Eight people were rescued after becoming trapped in three different lifts in Brighton over the weekend.
East Sussex Fire and Rescue Service said today (Monday 15 January): “On (Saturday) 13 January at 11.42am, firefighters from Brighton attended a property in Varndean Drive, Brighton, following reports of persons shut in a lift. Crews released two people.
“On (Saturday) 13 January at 10.46pm, firefighters from Brighton attended a residential home in London Road, Brighton, following reports of persons shut in a lift. Crews released four people.
“On (Sunday) 14 January at 6.37pm, firefighters from Brighton attended a property in Blackman Street, Brighton, following reports of persons shut in a lift. Firefighters released two people.”
The former borough commander for Brighton and Hove spoke out last month about the problems of dealing with high numbers of lift rescues and false alarms.
Mark Matthews, now the fire service’s assistant director of safer communities, said: “It’s important that we are not distracted from real emergencies by call outs which could have been prevented.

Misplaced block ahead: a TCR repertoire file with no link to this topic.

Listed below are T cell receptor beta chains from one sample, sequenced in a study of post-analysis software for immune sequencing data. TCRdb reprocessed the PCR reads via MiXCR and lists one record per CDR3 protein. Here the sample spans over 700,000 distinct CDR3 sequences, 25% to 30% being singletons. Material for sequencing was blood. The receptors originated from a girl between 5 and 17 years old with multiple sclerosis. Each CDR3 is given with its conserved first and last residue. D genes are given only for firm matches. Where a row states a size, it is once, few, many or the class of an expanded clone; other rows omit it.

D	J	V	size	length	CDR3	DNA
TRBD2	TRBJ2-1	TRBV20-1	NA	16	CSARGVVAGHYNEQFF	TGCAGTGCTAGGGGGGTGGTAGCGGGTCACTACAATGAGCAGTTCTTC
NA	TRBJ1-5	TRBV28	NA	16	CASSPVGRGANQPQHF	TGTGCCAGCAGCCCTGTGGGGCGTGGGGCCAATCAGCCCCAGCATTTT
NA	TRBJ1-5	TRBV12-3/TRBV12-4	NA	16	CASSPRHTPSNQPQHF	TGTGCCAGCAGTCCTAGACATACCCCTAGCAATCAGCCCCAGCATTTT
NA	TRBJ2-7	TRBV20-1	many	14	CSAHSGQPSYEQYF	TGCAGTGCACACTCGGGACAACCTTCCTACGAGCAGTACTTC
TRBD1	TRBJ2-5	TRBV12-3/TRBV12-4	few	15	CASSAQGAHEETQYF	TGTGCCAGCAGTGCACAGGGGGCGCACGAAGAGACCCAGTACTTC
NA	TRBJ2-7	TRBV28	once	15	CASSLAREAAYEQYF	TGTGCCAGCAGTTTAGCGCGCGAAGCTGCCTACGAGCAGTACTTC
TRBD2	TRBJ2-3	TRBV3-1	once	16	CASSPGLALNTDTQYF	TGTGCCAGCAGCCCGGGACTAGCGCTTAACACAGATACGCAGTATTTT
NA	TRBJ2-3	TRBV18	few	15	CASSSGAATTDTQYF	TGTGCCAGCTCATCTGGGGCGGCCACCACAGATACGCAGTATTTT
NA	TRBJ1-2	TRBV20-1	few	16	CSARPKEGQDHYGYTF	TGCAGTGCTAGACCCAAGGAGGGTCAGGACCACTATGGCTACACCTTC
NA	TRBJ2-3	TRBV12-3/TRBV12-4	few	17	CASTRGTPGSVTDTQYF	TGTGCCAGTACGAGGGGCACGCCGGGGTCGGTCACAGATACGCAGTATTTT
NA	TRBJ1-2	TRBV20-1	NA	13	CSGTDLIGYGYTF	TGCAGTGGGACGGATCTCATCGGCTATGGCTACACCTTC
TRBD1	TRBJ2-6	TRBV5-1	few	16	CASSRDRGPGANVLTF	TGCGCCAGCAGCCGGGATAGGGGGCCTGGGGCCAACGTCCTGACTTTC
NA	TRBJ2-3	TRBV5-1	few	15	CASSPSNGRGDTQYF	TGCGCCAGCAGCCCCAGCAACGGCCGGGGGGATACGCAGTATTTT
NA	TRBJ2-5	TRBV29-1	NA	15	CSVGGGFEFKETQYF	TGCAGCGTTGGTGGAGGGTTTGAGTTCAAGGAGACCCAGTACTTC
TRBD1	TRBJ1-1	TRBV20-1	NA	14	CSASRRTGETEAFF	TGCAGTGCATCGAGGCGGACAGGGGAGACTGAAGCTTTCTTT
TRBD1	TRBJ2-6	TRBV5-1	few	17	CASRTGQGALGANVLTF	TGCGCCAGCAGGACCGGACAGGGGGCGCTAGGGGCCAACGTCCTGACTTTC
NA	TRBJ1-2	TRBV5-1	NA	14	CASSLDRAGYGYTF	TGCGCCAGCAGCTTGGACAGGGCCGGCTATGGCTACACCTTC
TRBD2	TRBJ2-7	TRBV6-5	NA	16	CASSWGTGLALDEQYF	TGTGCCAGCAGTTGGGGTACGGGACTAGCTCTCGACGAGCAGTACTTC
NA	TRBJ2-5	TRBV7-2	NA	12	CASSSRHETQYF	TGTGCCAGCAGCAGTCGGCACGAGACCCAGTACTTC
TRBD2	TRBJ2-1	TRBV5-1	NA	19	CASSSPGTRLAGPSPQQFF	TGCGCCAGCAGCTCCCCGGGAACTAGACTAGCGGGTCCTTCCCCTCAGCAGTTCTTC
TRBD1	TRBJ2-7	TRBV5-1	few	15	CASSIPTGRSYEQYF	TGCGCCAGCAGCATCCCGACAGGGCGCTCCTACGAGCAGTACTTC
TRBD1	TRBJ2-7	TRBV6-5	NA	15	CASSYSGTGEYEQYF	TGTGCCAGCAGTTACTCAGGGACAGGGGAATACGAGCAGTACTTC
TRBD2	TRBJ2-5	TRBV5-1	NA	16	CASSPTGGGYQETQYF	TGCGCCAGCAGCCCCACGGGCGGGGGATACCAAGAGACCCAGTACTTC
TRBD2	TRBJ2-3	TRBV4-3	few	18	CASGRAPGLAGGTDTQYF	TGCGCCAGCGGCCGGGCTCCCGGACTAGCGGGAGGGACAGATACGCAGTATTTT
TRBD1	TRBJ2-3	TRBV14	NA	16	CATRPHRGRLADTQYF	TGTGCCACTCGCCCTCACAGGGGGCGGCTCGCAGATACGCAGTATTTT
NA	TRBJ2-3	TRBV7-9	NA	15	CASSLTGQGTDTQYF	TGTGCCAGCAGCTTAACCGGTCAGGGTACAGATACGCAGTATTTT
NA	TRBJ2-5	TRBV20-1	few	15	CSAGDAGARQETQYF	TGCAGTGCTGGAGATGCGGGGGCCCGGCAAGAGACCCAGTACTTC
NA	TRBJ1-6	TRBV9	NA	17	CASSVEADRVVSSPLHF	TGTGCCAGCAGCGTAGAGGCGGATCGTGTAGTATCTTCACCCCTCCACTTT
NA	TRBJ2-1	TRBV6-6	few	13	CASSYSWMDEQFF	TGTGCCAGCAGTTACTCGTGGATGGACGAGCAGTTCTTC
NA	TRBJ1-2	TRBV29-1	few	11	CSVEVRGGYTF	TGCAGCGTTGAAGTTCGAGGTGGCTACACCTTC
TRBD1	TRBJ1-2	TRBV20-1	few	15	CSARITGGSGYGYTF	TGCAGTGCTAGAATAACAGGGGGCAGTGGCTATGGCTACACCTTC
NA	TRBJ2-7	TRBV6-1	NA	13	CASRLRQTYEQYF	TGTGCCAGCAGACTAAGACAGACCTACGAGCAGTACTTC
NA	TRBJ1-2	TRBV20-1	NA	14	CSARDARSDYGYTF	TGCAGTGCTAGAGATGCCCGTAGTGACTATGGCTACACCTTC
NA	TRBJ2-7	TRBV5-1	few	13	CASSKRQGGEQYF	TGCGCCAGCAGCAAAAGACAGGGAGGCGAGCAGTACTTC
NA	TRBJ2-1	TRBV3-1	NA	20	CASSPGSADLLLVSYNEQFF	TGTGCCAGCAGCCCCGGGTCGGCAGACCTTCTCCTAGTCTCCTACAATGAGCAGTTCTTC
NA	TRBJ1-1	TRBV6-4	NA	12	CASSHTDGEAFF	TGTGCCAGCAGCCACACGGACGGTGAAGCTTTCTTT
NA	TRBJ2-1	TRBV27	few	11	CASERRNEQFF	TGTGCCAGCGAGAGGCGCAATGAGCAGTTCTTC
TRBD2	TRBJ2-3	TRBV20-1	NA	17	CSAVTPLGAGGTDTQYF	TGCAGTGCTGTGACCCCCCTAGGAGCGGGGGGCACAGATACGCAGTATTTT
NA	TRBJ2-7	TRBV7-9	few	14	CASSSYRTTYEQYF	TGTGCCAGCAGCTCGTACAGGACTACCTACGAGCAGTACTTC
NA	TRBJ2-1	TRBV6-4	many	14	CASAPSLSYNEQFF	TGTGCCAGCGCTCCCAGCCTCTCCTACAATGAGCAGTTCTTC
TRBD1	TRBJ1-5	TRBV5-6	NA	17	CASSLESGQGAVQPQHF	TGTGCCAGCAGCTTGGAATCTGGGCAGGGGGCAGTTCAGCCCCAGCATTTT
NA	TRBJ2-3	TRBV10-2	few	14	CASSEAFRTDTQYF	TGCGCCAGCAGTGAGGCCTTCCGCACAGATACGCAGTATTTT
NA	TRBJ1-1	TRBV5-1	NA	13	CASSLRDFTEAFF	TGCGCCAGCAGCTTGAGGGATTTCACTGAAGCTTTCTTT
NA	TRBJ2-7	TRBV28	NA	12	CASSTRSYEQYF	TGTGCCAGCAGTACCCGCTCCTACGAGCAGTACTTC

“The good news is that businesses, landlords and property owners can take some simple steps to reduce these types of calls.
“We are asking them to follow our advice and take responsibility for their premises and by doing so ensure our crews remain available for life-saving incidents.
“The potential of a lift stopping between floors or lift doors failing to open is a foreseeable event that does not always require the attendance of our fire crews.
“We expect that the building’s owner or occupants have a way to deal with these non-emergency events when they happen. You should not rely on calling 999.
“You should make arrangements to provide a 24/7 non-emergency lift release service within a reasonable period of time, as well as communications facilities inside the elevator so a person can raise the alarm.
“We would therefore ask that you
• keep lifts in good working order with regular services and inspections
• have a clear policy on what to do if the lift breaks down – this should include having a contract or contact details for lift engineers
• ensure there are clear instructions inside the lift which explain what to do if it stops unexpectedly
• ensure that people in your building know what to do to summon help
• ensure that if your lift does suffer a malfunction you fully understand the problem and take appropriate action to prevent a similar fault
“We would like to point out there are legal responsibilities under the Occupiers’ Liability Act 1957 to show a ‘common duty of care’ to keep the property safe and properly maintained.”
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